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Thread: Holiday Apathy

  1. #1
    Senior Member Array Misty_Mountain_Rose's Avatar
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    Jul 2008

    Default Holiday Apathy

    My Mom is an ISFJ. All throughout my childhood, holidays were a BIG deal. She went all the way... and often over the top... but we all looked forward to each and every one.

    As a parent, I often feel guilty because I don't seem to have the same excitement (Ok, it's non-existent most of the time) and I struggle with making ANY kind of deal at all of it for my daughter. It's a chore and a burden. For me, most holidays are just like any other day. This is made worse by the fact that most of my family doesn't live anywhere near us so we often have no one to celebrate with. Lets face it, making a big turkey dinner for 2 is a little depressing.

    Yet, I still manage to make some kind of effort. The result though is disappointing in my mind when I think of all the things my Mom did, and its done out of a sense of obligation (my child should know what it's like to have a Christmas tree and how to color easter eggs) rather than a true sense of enjoyment on my part. I have to fake the smile and the excitement.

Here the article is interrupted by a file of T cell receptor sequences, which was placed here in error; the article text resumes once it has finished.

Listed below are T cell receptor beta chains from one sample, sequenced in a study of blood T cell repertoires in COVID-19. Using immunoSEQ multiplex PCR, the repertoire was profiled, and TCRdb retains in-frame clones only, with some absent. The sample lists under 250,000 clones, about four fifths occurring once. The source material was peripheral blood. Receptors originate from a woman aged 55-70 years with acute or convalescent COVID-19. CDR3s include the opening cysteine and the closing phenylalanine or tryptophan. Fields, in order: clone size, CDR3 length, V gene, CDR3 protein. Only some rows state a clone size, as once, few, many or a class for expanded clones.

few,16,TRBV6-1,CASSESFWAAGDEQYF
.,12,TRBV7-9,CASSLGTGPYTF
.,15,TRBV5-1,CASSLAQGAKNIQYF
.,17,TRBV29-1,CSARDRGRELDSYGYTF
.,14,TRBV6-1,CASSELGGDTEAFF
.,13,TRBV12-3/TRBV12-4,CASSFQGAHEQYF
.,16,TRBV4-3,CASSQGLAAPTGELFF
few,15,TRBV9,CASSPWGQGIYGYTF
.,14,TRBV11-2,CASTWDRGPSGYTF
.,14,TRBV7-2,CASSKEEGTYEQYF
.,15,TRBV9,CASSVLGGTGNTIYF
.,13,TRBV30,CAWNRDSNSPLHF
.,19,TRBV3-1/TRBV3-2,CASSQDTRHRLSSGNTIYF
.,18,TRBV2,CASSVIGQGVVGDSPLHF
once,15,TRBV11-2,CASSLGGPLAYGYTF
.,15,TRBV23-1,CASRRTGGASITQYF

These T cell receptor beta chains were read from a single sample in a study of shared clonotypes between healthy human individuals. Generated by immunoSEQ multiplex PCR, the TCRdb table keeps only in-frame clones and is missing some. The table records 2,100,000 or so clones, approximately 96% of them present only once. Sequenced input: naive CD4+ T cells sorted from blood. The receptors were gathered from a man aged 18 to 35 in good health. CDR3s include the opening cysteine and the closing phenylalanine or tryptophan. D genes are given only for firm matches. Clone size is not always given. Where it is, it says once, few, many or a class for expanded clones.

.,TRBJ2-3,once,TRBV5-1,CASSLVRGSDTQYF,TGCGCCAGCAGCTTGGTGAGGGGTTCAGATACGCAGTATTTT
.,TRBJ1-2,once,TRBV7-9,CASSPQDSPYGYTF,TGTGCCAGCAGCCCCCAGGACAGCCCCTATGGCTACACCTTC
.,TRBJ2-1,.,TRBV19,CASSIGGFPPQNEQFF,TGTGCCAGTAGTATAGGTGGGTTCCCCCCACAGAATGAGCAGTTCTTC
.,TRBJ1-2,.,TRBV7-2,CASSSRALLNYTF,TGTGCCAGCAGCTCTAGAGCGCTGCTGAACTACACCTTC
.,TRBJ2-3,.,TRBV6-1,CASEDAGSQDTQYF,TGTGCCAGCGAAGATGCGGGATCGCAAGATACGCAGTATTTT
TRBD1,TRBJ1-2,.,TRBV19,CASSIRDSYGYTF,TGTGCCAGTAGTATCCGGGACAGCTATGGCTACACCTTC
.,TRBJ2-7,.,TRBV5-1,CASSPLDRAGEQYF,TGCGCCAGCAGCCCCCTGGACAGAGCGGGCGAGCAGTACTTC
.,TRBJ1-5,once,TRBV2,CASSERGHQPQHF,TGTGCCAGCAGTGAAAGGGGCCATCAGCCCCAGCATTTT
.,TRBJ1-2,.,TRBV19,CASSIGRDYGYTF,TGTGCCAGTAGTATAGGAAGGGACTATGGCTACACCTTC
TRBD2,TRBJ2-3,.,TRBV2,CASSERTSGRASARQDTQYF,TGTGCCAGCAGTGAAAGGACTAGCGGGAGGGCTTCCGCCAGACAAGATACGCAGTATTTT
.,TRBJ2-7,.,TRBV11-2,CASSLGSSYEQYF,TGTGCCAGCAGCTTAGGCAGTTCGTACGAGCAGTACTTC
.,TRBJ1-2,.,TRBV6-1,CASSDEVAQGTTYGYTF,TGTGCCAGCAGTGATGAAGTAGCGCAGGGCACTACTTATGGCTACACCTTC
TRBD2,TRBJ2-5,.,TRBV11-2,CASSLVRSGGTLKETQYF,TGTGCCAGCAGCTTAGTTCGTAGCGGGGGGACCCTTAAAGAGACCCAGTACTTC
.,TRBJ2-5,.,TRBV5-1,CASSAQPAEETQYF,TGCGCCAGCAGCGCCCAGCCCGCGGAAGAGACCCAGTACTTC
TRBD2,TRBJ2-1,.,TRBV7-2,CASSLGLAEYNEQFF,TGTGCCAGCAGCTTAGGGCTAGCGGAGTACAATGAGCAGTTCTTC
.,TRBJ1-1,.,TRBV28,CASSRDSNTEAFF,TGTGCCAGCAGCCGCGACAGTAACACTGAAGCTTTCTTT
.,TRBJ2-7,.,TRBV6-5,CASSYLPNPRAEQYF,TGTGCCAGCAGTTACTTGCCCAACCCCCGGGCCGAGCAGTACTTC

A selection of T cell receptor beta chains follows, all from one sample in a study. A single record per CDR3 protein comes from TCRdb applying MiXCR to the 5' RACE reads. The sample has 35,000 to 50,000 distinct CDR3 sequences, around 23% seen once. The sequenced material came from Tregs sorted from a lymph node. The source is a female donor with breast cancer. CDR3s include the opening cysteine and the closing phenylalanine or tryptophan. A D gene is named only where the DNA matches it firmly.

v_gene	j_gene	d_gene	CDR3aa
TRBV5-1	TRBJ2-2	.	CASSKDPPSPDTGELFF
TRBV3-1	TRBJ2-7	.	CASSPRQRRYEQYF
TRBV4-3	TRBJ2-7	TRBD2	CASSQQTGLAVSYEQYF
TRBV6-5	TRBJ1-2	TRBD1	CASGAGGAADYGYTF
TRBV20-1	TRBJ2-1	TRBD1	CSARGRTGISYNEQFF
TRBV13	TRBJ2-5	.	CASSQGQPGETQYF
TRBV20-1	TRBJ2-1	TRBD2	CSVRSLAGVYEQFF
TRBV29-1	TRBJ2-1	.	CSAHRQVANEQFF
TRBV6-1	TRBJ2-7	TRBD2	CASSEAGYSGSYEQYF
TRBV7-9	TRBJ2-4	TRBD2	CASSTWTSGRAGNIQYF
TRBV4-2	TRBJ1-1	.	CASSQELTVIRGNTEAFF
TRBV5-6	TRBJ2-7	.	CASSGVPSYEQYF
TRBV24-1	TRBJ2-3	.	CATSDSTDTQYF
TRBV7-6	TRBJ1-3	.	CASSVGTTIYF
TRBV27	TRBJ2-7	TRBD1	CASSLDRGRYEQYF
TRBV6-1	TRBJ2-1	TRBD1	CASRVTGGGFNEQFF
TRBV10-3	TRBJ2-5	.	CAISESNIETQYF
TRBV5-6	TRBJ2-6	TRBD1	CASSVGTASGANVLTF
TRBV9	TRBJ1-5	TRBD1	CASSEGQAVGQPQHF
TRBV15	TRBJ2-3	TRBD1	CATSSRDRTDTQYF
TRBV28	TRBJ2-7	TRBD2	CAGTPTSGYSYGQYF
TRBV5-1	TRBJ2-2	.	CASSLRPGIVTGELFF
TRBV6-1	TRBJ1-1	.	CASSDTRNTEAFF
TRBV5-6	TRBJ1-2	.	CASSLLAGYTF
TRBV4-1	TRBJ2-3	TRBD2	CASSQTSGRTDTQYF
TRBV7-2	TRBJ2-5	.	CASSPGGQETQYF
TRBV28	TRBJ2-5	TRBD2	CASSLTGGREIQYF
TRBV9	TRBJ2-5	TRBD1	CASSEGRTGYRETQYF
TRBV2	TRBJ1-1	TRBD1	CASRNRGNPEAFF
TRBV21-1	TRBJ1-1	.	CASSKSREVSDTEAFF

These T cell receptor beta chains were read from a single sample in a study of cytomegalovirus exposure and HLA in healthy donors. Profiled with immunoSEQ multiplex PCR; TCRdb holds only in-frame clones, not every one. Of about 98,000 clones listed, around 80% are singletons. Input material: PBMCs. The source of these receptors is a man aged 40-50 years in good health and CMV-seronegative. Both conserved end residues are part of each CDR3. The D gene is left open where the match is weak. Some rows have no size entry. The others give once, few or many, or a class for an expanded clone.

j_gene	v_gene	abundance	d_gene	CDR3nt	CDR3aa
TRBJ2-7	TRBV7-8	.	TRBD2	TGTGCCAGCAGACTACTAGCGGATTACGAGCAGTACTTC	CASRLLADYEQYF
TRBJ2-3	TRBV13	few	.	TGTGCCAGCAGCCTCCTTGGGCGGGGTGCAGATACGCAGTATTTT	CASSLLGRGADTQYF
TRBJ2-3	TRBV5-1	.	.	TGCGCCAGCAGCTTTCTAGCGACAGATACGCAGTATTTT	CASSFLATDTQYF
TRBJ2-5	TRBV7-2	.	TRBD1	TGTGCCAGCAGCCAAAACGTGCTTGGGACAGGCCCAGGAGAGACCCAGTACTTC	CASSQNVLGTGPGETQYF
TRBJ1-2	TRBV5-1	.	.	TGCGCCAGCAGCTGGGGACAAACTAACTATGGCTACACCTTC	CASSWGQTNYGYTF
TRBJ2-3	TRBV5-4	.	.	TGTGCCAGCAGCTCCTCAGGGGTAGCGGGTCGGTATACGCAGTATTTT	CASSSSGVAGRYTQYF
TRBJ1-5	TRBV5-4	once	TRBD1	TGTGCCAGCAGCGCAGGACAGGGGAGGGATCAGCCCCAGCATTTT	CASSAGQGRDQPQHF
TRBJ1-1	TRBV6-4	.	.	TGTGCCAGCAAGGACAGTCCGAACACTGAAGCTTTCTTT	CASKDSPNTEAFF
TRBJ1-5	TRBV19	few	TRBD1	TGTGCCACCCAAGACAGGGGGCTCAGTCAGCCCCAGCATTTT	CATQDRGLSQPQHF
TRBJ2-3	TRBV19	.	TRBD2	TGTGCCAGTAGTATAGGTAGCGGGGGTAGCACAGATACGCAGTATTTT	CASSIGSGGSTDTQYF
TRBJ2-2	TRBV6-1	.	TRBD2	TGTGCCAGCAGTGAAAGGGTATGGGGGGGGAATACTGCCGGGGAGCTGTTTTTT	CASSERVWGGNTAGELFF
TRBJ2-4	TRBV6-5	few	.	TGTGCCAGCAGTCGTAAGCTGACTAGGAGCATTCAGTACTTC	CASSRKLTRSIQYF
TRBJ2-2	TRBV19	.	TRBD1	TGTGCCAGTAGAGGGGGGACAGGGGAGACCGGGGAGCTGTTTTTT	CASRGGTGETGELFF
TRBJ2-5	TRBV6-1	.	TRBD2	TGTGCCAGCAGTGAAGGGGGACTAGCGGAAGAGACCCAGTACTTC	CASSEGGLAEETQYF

Maybe its just part of growing older... maybe my parents faked their asses off too. Maybe its the INT selfishness that bogs me down.

    Whatever it is... I wish it wouldn't dog me so frequently. :sad:

    Does anyone else experience this?
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  2. #2
    Queen hunter Array Virtual ghost's Avatar
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    Jun 2008
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    Maybe I am wrong but to me it looks like that all over developed world holidays are losing on their imporatnce.

    So I don't think you are doing something really odd.

    Btw. I am not holiday person.

  3. #3
    Senior Member Array RenaiReborn's Avatar
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    May 2009


    meh. Holidays = day, an excuse for expenditures.

  4. #4
    The Memes Justify the End Array EcK's Avatar
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    Nov 2008
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    Well, the trick is to think about something you wanted to do but couldn't for some reason, or were afraid to do (you know, like rollercoasters or whatever). And do it anyway/then.

    I mean, you don't have to be mother theresa or anything. Just do something you like to do.
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  5. #5
    Senior Member Array ceecee's Avatar
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    Apr 2008


    I hated the holidays when I was growing up. My mother got so stressed out and it made them a nightmare. When I had children of my own I was determined not to let anyone suck the fun out of holidays for them. I created a lot of our own traditions. For example - no formal type meals on Christmas. If we feel like fried chicken, that's what we have. Spend the whole day in pajamas and watch A Christmas Story. I still hide Easter eggs and they still color them even though my two are grown and nearly grown. You take what you like from tradition and toss the rest.
    I like to rock n' roll all night and *part* of every day. I usually have errands... I can only rock from like 1-3.